Located next to the oldest synagogue in the country and the Holocaust Museum, in Company’s Gardens, the South African Jewish Museum has a grand, sand-coloured wall that’s unmissable from the street. The interior is modern, with an exhibit that focuses on the history of Jews in South Africa.
“A moving tribute and detailed account of one of the great Jewish communities of the diaspora, this museum is one of Cape Town’s not-to-be missed heritage experiences.” (Conde Naste)
Situated in the midst of arguably the most interesting and historic urban square miles in the country, and on a campus that includes SA’s first synagogue, the museum is nevertheless a marvel of modern architecture, and one whose contents mirror this fusion of the old world and the new.
See the museum’s drawbridge feature, connecting the Old Synagogue to the new museum building, which symbolizes a ship’s gangway along which immigrants would have been expected to walk. The staircase is worth noting too.
This chapter begins primarily in the 17th-century, as Jews were among the directors of the Dutch East India Company, and runs through its rapid 20th-century expansion, with a compelling chapter on Jews during apartheid.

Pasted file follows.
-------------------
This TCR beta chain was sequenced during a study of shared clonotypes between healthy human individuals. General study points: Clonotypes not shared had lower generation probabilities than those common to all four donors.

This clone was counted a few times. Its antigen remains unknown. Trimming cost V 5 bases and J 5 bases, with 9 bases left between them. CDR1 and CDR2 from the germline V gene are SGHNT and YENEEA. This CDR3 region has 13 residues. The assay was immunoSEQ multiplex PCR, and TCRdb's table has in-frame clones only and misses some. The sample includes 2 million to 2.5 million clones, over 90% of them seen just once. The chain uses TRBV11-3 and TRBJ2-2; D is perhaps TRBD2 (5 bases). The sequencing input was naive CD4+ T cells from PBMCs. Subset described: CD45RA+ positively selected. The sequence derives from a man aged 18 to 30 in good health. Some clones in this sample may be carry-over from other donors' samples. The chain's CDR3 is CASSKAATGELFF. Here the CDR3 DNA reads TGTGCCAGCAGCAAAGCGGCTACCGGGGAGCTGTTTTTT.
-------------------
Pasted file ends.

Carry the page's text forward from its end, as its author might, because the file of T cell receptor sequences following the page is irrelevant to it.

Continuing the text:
The museum’s sleek, gleaming interiors house a range of wonderful and engaging interactive displays, audio-visual presentations and rare and fascinating artifacts, taking visitors on a journey back to South African Jewry’s early roots, and painting a portrait of a community who were extraordinarily influential in the building of South Africa as we know it, and who continue to thrive and impact society at every level.
The museum also looks back fondly at the origins of SA Jewry hailing from Eastern Europe and elsewhere (and featuring a wonderful recreation of shtetl life) and traces the cultural history of Jews, Jewish life and Judaism in general.
The museum is of interest generally and to those who are not Jewish. The Nelson Mandela-an honourable man section is fascinating. There is also an excellent section on District 6, really getting to the heart of what it was like here and the impact of the forced removals.
Try tasty breakfasts, coffee and cakes to lunches at the museum’s Kosher Café Riteve restaurant.
As an added attraction, the museum is home to one of the world’s finest collections of Netsuke (Japanese miniature art).
Note: ID or Passport is needed here.
Do also visit the next door Cape Town Holocaust Centre, a museum and memorial and the Grand Synagogue, the oldest in the country.
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